Economist Gary Shilling has for sometime now said, that he expects the
“Grand Disconnect between robust security markets and subdued-at-best economic reality,”to close.
He believes the Fed taper could just be the shock that gets the ball rolling. Though the Fed still needs to clarify when it plans to begin tapering its monthly $US85 billion bond buying program.
The global economic outlook is mixed at best. On one hand growth is slowing in China, strikes might be coming to Syria, and tightening is coming to the Fed’s easy monetary policy. On the other hand, Europe is emerging from a recession ane growth returning to Japan on the other.
In his latest Insights newsletter, Gary Shilling writes that their investment themes now “tilt toward risk-off.”
Here are the main investment themes:
- “Long Treasury bonds, but modestly. They’ve been beaten up, maybe too much so. Also, they serve as an anchor against a sudden Grand Disconnect-closing shock.”
- “Short commodities in view of continuing declines in commodity prices as well as the slide in Chinese growth and the quenching of her thirst for commodity imports.”
- “Long the dollar, the safe haven in a global sea of trouble.
- “Short commodity-exporter currencies, especially the Australian dollar due to the vulnerability of that country’s exports to flagging growth in China.”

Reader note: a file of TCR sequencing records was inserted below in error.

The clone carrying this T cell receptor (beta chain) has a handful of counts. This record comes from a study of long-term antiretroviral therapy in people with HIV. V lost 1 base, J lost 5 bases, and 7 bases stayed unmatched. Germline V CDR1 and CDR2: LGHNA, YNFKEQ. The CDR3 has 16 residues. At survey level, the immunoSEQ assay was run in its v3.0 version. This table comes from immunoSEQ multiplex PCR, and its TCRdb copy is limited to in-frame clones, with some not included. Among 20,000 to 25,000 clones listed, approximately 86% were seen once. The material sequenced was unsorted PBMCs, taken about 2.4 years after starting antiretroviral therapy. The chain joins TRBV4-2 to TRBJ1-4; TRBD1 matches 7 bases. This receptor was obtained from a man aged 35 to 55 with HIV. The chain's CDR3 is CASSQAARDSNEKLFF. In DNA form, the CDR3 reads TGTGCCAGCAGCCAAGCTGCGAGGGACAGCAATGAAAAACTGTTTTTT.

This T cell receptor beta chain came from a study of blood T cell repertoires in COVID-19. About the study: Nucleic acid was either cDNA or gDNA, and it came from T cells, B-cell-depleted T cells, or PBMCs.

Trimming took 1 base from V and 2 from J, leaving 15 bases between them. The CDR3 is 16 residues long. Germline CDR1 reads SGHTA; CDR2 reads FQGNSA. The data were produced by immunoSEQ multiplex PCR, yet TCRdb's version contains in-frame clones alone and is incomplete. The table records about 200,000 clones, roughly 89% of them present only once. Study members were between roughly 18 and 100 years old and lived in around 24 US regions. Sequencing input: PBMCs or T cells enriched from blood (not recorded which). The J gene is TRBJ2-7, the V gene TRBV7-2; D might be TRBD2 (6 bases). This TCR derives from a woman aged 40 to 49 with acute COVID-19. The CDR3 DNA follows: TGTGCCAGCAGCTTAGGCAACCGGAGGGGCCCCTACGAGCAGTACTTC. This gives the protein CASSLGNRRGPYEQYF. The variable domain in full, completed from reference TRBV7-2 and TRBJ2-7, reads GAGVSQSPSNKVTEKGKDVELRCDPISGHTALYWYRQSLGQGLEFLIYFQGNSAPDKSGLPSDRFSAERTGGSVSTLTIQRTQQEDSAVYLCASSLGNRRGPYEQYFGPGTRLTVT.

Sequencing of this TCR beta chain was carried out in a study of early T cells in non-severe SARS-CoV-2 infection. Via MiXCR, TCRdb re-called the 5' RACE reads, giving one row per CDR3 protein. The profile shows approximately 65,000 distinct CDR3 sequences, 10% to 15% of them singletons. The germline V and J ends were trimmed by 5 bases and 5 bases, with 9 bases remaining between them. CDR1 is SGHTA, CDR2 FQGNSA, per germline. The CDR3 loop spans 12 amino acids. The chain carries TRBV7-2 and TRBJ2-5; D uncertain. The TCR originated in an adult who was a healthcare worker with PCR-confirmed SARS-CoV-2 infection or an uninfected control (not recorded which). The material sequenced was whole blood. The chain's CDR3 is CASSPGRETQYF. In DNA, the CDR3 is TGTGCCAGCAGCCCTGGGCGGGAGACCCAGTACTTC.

- “Short emerging market stocks and bonds. Those economies are export-led, and with slow U.S. and European growth, global export demand is weak. The Fed’s impending tapering is forcing many developing lands to raise interest rates, to the detriment of their economies.”
- “Short U.S. homebuilders. The housing market is too dependent on rentals, with first-time homebuyers absent. The one percentage point rise in 30-year fixed mortgage rates is starting to slow activity.”
- “Short the U.S. stock market, but modestly.”
Shilling publishes his report every month, and here’s what changed from last time.
- “Deleted: Long positions in utilities, consumer staples and health care in view of a possible sell-off in stocks.”
- “Deleted: Short yen and long Japanese stocks. It’s been a great run, but appears to be on hold for now, especially as global stocks weaken and the yen resumes its safe-haven role.”
Shilling however continues to remain cautious and is advocating “heavy cash positions.”
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